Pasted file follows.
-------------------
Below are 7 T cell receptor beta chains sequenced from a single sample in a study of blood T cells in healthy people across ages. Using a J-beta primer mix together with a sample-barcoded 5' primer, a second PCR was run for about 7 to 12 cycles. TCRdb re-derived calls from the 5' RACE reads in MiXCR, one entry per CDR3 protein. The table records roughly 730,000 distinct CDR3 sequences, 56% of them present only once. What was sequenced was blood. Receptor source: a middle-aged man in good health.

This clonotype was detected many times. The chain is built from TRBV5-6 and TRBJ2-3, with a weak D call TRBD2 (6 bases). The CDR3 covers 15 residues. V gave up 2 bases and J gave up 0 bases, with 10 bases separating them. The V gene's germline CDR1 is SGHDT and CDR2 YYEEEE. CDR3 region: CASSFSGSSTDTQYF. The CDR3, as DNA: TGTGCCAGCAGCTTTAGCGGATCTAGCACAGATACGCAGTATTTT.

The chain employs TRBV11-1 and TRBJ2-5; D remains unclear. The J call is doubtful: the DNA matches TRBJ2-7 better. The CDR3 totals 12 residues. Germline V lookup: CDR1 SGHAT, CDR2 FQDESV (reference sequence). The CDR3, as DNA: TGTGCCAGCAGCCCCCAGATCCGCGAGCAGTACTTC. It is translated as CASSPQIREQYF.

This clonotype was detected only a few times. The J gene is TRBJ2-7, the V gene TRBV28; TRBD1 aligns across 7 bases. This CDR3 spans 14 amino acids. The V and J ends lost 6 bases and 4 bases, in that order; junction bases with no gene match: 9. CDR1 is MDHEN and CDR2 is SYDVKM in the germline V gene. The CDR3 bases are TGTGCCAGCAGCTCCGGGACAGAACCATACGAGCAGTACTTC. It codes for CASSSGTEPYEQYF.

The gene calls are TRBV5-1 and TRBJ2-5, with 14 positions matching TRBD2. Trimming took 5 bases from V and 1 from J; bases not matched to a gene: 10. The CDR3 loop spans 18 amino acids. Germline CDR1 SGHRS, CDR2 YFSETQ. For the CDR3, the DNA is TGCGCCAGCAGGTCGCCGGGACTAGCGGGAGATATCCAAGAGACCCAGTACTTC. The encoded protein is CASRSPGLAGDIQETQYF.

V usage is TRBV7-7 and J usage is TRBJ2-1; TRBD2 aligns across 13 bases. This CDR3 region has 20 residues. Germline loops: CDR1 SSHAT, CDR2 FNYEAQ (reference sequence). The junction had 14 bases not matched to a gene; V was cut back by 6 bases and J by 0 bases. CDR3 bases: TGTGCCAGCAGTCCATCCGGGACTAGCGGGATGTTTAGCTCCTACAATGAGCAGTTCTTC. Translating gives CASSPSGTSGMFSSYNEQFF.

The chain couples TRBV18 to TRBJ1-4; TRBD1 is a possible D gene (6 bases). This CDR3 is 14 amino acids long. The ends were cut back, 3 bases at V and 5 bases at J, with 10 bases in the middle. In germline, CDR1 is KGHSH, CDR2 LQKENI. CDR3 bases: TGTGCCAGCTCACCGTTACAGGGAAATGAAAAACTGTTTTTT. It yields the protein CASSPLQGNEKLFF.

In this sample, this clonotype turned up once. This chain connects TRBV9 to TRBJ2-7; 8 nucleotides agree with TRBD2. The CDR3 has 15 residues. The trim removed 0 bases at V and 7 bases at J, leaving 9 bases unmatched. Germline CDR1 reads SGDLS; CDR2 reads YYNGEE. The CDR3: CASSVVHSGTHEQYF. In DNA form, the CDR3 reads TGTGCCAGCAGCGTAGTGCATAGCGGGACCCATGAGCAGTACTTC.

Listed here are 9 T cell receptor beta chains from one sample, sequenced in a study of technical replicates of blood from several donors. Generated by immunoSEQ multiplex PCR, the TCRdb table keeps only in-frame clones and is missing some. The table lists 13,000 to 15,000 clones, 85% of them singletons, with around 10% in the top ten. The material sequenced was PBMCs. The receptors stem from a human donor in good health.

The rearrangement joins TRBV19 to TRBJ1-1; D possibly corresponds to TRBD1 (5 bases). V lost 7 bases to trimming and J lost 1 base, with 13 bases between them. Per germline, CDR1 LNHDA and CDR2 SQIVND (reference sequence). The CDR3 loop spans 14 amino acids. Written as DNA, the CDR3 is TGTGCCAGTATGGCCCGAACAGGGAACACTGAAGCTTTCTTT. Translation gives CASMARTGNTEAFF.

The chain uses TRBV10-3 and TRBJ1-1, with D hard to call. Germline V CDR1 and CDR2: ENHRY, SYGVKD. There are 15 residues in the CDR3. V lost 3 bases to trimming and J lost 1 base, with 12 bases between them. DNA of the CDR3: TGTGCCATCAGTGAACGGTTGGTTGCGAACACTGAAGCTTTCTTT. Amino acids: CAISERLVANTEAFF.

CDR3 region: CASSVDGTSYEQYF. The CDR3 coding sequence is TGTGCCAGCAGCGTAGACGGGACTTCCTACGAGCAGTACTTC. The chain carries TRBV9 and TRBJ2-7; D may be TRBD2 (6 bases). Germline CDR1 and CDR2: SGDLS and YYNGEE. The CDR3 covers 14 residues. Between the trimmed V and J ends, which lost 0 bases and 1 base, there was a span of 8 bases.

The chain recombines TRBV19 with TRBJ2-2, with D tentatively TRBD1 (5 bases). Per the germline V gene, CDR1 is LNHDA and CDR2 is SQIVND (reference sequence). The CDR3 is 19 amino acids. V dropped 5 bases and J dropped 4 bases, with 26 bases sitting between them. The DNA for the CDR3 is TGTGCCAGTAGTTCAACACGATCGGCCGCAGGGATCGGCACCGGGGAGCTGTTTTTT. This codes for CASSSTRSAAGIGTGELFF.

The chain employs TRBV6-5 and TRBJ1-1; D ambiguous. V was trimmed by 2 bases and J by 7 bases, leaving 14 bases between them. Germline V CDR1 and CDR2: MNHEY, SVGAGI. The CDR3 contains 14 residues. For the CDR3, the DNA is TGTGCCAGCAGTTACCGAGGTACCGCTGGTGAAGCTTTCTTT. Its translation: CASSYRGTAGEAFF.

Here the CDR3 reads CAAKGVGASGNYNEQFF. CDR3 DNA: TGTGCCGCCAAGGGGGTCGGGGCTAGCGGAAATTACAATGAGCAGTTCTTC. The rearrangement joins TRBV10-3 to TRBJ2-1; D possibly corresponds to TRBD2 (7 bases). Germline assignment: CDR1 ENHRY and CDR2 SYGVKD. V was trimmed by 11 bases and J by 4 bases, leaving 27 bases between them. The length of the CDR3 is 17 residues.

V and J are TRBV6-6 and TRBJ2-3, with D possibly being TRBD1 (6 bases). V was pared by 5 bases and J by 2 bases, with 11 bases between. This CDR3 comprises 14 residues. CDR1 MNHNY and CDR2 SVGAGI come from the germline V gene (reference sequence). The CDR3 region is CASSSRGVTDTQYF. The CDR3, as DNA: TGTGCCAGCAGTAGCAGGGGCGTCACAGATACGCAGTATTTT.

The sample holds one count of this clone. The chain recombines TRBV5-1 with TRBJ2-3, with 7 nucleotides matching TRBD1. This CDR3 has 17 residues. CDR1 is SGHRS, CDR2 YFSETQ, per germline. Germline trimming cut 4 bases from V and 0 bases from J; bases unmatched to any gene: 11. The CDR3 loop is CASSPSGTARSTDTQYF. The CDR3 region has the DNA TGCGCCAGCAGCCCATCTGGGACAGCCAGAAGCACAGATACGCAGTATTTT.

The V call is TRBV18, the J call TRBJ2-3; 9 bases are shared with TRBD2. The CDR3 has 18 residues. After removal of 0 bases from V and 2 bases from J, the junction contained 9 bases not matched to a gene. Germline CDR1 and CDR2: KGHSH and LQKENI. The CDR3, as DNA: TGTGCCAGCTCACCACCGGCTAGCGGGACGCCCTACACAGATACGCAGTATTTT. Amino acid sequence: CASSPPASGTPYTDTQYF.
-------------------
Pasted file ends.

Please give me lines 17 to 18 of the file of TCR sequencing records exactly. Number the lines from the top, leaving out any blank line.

The sample holds one count of this clone. The chain recombines TRBV5-1 with TRBJ2-3, with 7 nucleotides matching TRBD1. This CDR3 has 17 residues. CDR1 is SGHRS, CDR2 YFSETQ, per germline. Germline trimming cut 4 bases from V and 0 bases from J; bases unmatched to any gene: 11. The CDR3 loop is CASSPSGTARSTDTQYF. The CDR3 region has the DNA TGCGCCAGCAGCCCATCTGGGACAGCCAGAAGCACAGATACGCAGTATTTT.

The V call is TRBV18, the J call TRBJ2-3; 9 bases are shared with TRBD2. The CDR3 has 18 residues. After removal of 0 bases from V and 2 bases from J, the junction contained 9 bases not matched to a gene. Germline CDR1 and CDR2: KGHSH and LQKENI. The CDR3, as DNA: TGTGCCAGCTCACCACCGGCTAGCGGGACGCCCTACACAGATACGCAGTATTTT. Amino acid sequence: CASSPPASGTPYTDTQYF.